- The Washington Times - Friday, March 8, 2019

Sen. Elizabeth Warren announced an ambitious plan Friday to break up Amazon, Facebook and Google because “big tech companies have too much power” and face a backlash for their handling of the 2016 presidential election.

The aggressive proposal by the Massachusetts Democrat and 2020 presidential candidate would impose new rules costing at least $25 billion that would require the tech companies to relinquish parts of their companies. The companies would have to give up parts of their control on online shopping, such as Amazon and Whole Foods and Instagram and WhatsApp for Facebook.

“Today’s big tech companies have too much power — too much power over our economy, our society and our democracy,” Ms. Warren wrote in a blog post, “They’ve bulldozed competition, used our private information for profit, and tilted the playing field against everyone else.”

Ms. Warren said tech companies have prevented competition, “hurt small businesses and stifled innovation,” announcing that her administration “will make big, structural changes to the tech sector to promote more competition — including breaking up Amazon, Facebook and Google.”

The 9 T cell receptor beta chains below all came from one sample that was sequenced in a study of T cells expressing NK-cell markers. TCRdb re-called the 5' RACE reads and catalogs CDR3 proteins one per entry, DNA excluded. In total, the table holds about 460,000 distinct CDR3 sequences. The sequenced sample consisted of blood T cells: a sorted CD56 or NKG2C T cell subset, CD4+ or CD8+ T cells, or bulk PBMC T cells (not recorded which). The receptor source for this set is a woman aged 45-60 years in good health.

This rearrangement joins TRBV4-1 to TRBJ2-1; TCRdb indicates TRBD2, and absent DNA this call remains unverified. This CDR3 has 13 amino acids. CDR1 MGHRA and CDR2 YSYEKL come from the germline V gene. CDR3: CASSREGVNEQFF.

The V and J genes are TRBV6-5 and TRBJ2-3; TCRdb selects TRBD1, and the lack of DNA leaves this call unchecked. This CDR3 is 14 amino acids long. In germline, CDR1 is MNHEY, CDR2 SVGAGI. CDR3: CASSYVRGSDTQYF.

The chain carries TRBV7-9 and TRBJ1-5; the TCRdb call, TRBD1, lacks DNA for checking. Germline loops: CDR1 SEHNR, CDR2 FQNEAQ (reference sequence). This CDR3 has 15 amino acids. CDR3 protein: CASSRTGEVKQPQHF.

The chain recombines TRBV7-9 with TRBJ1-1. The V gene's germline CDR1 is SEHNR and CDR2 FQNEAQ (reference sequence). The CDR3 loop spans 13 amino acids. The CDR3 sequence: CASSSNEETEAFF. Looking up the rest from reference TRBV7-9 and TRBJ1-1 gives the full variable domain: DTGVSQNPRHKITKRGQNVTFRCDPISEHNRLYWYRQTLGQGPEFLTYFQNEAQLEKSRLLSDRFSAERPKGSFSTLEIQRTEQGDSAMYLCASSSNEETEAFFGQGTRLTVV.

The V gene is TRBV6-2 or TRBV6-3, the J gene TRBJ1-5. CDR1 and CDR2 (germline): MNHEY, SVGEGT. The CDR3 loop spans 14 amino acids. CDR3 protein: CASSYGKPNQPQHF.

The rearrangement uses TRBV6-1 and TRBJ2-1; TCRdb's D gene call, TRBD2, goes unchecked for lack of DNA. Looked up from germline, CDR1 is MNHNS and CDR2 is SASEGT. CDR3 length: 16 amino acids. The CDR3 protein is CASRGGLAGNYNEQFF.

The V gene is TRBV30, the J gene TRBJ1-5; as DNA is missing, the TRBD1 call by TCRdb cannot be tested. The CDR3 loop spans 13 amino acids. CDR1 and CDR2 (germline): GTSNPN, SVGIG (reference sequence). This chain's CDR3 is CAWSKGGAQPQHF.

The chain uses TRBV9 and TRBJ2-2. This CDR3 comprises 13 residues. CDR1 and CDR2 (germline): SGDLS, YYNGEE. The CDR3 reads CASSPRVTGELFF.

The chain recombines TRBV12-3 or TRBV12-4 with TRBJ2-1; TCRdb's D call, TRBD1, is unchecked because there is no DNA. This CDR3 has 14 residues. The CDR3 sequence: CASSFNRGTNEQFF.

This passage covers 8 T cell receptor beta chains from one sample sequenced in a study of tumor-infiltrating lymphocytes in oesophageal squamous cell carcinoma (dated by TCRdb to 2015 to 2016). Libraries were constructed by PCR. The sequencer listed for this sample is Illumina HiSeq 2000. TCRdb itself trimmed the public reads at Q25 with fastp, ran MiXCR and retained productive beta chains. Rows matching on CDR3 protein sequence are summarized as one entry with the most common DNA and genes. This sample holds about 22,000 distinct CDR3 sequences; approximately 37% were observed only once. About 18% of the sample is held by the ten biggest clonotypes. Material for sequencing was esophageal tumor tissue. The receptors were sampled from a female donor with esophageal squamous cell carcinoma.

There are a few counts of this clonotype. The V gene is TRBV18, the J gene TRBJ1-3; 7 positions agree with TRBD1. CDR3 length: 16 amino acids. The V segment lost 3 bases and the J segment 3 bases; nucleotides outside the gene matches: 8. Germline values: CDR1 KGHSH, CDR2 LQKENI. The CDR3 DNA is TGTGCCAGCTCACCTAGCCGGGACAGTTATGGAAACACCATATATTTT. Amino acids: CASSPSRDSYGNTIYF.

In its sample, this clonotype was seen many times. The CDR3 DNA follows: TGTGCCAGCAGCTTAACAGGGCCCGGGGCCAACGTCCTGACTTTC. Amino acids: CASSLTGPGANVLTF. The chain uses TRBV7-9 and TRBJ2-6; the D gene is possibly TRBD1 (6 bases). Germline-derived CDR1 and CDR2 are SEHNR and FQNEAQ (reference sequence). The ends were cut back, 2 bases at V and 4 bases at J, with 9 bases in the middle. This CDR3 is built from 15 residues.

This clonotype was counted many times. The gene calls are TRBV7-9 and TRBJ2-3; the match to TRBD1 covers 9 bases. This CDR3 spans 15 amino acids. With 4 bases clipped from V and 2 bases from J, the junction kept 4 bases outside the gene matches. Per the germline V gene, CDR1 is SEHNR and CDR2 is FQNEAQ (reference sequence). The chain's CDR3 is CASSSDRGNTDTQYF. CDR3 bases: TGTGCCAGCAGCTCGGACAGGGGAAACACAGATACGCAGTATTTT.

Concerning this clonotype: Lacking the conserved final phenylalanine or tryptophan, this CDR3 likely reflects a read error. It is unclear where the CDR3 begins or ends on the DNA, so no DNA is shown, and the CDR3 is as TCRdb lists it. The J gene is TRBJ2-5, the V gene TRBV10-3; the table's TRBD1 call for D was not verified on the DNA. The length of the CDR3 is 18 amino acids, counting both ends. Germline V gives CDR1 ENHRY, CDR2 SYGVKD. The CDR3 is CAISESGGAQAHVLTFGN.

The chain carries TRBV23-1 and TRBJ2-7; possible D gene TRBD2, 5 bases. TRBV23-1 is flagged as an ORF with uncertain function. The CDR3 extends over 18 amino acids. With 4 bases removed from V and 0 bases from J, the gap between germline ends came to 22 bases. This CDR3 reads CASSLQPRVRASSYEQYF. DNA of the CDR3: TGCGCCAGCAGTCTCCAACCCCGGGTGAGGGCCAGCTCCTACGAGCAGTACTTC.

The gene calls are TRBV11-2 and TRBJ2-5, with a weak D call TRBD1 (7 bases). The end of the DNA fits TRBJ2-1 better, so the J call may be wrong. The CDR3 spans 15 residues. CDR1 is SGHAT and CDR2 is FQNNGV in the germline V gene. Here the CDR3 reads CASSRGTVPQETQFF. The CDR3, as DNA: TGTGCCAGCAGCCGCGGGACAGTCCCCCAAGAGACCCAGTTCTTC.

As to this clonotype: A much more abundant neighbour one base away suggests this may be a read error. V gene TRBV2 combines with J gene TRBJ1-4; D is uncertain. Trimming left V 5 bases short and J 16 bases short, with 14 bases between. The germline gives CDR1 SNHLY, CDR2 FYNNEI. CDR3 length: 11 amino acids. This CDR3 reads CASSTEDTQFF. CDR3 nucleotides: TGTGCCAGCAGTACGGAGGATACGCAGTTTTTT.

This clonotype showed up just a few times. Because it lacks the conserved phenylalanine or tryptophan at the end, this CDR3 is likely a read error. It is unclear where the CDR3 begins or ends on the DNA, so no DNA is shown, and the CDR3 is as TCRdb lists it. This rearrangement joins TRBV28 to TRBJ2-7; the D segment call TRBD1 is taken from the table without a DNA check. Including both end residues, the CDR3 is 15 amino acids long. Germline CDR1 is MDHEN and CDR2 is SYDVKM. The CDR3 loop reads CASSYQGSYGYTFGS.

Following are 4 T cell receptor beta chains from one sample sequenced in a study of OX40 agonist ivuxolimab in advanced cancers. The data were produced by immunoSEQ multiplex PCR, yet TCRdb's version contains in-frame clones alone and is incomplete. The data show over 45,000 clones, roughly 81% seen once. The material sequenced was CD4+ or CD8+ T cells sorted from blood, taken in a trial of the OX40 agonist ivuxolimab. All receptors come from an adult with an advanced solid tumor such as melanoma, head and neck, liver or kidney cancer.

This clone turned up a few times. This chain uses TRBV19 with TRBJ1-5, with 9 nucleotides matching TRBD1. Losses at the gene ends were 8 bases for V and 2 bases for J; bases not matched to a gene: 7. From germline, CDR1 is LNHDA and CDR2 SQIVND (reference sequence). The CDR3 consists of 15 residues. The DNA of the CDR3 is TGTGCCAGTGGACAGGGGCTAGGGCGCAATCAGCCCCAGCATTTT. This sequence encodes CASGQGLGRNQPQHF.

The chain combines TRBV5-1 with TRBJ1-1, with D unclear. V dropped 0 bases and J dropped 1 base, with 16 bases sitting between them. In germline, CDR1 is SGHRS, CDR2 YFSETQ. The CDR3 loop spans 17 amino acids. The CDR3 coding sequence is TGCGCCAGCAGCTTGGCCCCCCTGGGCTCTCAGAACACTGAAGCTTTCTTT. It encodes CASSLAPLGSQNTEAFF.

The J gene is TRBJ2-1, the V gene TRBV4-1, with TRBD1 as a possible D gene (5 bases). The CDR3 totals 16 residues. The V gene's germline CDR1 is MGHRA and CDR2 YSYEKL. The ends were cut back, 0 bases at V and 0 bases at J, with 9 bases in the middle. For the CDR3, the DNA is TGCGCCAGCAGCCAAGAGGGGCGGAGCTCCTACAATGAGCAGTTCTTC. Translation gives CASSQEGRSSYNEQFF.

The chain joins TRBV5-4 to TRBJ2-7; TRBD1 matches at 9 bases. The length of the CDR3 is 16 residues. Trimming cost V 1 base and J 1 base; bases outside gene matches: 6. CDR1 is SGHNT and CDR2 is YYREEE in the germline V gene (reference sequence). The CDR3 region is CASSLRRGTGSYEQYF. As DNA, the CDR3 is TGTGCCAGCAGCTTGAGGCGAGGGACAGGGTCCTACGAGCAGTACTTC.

While none of the tech giants have commented on the plan, it surely would upset the business models of all the companies and opponents against government regulation.

New York state Sen. Julia Salazar, who objected to Amazon’s now-abandoned second headquarters in Queens, praised the proposal.

“I’m glad to see the dangers of monopolistic market power being taken seriously by a leading presidential candidate,” Ms. Salazar said in a statement to CNN. “Gov. Andrew Cuomo and other pro-Amazon politicians need to see the danger of sublimating all facets of our daily lives into a single all-encompassing company, which is clearly Amazon’s business model.”

President Trump said in August that he believed tech companies are in an “antitrust situation,” but he was more concerned about organizations capturing information from their users.

The Federal Trade Commission said in February it would consider antitrust action against the tech giants.

Representatives for Facebook, Twitter and Alphabet, Google’s owner, have all pledged that they are attempting to find new ways to protect their social networks from sowing discord in America after they were accused of doing little to prevent Russian efforts to manipulate the 2016 election.

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